Do you have a degree is my first question? If so what in? If not, get computer certificatications such as the CompTIA tests, the MCSE, or the RHCE for Linux. I'm not sure right now what certs are available to Unix. I know they're out there just forget the names right now.

    Another thing to do is find a temp services and tell them emphatically that you're a techie, that you want to do any job that's tech related. You may get some crappy jobs while waiting for them to find something, but when they do, you work your magic at the company and if you're good they'll want to hire you either by whispering for you to quit the Temp service or calling the temp service to hire you. Depends on how shady the are.
    Experience on you resume is what alot of companies look for. Even a college grad won't always know what they're doing when they get on the job so real world experience is more useful alot of times and less expensive.

    And are you sure you want this job?

    dlpwillywonka on
    Somewhere, something incredible is waiting to be known.
    Carl Sagan
  • edited August 2008
    Threadjack! (not really)

    I've been pondering posting this question for a bit, and this thread is the perfect excuse. I'm sure some of you sysadmin windows networks, what do you use for monitoring tools? My boss recently did the 'Oh yeah, your job now includes monitoring the servers.' thing, so I'm curious what y'all may have come to enjoy using. Our network is pretty standard, a few 2003 servers with ISA, SQL and several other three and four letter acronyms.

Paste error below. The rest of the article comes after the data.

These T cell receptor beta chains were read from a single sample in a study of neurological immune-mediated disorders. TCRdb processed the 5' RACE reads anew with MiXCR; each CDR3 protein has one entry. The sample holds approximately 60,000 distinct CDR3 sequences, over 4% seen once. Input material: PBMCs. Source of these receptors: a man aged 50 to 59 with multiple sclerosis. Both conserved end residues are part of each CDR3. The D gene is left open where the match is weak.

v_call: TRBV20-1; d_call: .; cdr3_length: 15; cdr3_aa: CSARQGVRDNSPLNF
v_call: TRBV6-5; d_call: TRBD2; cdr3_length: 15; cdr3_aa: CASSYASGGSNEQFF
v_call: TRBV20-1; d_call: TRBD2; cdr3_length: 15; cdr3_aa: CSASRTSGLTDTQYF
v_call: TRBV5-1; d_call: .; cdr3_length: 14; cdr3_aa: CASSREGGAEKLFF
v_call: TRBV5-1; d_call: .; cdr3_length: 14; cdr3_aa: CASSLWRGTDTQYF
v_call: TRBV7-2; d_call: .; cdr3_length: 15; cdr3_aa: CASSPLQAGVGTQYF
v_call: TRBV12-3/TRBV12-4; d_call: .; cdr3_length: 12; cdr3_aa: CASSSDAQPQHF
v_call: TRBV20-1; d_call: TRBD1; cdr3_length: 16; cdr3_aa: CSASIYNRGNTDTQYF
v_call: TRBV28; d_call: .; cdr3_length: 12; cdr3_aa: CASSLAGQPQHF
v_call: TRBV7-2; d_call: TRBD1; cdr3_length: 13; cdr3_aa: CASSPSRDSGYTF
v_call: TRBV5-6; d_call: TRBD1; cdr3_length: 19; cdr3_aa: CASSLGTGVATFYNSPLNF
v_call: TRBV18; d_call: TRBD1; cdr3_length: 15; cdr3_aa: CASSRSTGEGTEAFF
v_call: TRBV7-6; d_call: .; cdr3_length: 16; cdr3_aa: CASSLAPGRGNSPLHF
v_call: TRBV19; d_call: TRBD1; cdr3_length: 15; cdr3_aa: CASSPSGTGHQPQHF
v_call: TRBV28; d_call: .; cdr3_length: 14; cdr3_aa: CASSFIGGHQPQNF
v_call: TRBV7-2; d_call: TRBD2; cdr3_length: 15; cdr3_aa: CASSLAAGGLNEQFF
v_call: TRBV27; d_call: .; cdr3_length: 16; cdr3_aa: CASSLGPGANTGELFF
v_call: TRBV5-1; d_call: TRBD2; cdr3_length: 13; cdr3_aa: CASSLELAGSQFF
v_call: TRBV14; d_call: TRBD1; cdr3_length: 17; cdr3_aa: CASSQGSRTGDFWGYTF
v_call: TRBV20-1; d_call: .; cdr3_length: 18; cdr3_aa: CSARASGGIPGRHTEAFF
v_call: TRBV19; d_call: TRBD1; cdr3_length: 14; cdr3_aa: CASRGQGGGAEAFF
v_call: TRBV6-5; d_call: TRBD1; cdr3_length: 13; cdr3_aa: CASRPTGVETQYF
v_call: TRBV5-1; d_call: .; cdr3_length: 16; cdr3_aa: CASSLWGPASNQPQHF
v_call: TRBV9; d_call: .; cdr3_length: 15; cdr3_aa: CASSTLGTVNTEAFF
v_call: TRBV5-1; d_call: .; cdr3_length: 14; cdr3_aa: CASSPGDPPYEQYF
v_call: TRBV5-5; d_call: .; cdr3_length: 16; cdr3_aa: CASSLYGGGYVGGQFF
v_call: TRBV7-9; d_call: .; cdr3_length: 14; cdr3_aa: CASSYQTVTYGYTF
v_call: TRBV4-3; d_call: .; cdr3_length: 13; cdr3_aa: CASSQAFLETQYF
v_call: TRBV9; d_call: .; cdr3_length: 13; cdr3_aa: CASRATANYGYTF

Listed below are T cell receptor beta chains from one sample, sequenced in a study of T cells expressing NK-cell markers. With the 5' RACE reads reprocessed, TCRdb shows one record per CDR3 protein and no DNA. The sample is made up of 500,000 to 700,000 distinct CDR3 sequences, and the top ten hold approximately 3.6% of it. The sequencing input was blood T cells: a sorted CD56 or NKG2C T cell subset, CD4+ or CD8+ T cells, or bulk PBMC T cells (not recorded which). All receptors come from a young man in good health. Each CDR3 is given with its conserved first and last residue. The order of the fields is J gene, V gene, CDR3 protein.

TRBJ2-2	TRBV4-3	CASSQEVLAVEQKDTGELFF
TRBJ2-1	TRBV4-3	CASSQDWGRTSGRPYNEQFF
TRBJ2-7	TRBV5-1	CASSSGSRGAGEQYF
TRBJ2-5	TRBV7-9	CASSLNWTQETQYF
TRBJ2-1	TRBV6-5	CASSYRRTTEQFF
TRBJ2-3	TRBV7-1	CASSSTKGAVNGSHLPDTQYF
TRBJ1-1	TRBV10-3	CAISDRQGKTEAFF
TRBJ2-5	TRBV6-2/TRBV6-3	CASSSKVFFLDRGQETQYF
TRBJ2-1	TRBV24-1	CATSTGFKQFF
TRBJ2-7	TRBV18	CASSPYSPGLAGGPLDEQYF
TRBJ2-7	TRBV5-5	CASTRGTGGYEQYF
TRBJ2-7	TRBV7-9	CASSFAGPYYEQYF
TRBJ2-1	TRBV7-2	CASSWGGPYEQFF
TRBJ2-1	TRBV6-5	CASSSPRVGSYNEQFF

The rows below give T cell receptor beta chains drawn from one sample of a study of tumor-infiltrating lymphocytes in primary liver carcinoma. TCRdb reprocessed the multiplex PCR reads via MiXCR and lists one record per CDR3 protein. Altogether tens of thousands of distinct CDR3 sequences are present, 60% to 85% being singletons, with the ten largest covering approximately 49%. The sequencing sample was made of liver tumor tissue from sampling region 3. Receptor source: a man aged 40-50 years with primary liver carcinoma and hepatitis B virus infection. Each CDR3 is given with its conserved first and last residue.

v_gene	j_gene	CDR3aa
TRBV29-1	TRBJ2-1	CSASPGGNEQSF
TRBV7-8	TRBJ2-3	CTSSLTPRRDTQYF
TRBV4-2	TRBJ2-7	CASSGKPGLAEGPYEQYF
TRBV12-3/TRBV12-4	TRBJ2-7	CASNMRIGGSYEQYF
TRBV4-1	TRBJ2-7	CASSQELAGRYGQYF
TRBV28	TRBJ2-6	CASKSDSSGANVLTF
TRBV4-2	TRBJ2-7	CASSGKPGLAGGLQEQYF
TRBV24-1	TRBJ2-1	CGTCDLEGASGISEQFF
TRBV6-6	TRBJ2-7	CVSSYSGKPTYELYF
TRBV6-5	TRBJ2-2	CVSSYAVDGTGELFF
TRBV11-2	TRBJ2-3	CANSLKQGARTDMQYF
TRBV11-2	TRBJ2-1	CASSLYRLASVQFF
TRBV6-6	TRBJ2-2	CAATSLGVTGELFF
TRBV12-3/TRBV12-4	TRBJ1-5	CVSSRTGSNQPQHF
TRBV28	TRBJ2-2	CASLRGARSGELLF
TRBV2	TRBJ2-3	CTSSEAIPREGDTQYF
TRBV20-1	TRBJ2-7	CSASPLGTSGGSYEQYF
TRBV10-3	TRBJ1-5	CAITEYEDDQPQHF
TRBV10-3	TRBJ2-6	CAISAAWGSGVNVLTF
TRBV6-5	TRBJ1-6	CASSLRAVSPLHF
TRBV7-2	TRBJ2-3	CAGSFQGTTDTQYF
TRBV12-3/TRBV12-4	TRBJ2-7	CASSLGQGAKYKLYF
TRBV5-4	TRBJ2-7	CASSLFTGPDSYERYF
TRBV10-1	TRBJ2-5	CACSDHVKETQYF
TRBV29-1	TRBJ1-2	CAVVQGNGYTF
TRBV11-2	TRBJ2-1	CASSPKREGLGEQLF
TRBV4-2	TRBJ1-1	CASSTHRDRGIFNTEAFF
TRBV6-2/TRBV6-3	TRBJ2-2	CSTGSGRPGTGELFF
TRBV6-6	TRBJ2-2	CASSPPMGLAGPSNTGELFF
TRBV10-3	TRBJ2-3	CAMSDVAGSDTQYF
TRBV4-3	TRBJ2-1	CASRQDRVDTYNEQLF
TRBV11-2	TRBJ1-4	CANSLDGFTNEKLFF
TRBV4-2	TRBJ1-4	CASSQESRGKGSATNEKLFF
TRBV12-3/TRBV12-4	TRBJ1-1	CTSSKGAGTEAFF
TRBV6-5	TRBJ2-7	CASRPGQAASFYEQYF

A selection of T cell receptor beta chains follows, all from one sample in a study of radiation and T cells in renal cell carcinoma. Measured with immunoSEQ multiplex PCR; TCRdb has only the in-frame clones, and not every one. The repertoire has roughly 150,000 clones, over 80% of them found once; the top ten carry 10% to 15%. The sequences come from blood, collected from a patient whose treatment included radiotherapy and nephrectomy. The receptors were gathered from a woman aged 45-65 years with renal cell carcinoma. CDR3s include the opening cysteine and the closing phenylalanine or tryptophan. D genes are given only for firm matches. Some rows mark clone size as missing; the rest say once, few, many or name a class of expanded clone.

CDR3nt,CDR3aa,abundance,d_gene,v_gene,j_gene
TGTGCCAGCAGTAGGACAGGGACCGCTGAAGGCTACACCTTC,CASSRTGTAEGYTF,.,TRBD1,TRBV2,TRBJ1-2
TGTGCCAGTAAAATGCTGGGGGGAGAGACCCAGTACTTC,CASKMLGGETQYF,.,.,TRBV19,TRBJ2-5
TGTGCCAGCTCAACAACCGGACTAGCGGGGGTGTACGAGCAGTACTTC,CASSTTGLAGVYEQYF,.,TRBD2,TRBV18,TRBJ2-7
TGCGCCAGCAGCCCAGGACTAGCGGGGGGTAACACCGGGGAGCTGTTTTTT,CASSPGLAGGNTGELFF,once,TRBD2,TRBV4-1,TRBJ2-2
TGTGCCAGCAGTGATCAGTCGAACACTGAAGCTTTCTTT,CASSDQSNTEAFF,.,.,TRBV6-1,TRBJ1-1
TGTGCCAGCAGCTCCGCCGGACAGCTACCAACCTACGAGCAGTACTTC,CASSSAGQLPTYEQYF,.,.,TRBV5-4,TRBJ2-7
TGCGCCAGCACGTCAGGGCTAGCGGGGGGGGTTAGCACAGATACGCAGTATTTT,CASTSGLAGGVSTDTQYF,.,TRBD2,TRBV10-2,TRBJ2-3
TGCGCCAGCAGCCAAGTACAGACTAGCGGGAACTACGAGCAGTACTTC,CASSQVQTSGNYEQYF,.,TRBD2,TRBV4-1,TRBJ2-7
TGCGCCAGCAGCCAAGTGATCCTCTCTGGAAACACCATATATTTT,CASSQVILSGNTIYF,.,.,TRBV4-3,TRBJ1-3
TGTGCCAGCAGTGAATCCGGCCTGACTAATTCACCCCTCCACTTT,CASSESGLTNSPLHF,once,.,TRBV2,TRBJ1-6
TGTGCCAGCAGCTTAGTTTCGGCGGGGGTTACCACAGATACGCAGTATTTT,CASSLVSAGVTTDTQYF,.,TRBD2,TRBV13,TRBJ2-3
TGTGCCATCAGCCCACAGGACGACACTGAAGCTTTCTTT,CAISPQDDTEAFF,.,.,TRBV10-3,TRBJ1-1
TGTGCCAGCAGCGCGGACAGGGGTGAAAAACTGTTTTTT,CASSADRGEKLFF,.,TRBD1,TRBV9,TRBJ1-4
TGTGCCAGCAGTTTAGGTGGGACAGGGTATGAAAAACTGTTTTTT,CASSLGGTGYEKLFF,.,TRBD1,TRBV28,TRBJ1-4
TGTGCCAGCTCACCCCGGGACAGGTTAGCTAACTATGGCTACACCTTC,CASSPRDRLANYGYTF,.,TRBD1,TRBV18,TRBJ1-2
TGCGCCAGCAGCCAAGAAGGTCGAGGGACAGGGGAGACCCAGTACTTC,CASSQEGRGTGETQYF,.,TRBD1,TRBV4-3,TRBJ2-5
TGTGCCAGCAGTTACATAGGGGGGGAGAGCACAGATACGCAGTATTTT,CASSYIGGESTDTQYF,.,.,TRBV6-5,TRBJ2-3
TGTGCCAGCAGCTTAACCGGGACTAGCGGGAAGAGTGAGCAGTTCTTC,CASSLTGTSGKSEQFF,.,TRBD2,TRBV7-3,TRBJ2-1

deke55555 on
  • dlpwillywonkadlpwillywonka Registered User regular
    edited August 2008
    deke55555 wrote: »
    My boss recently did the 'Oh yeah, your job now includes monitoring the servers.' thing, so I'm curious what y'all may have come to enjoy using. Our network is pretty standard, a few 2003 servers with ISA, SQL and several other three and four letter acronyms.

    Ask for a raise.

    My sysadmin buddy says to go with Nagios(wiki) That's all I got, I'm not a sysadmin myself, but it is free as in beer and has a majority of addons for tweaking.

    dlpwillywonka on
    Somewhere, something incredible is waiting to be known.
    Carl Sagan
  • MKRMKR Registered User regular
    edited August 2008
    Grab Zabbix if you want to monitor Linux servers.

    MKR on
  • edited August 2008
    Ask for a raise.

    My sysadmin buddy says to go with Nagios(wiki) That's all I got, I'm not a sysadmin myself, but it is free as in beer and has a majority of addons for tweaking.

    Cool. Thanks. As for the raise, I got a 'Mebbe Later'.

    deke55555 on
  • dlpwillywonkadlpwillywonka Registered User regular
    edited August 2008
    deke55555 wrote: »
    Ask for a raise.

    My sysadmin buddy says to go with Nagios(wiki) That's all I got, I'm not a sysadmin myself, but it is free as in beer and has a majority of addons for tweaking.

    Cool. Thanks. As for the raise, I got a 'Mebbe Later'.

    Remind him once you get the monitoring software running, remind him every 2 weeks. Remind him till it happens. :p

    dlpwillywonka on
    Somewhere, something incredible is waiting to be known.
    Carl Sagan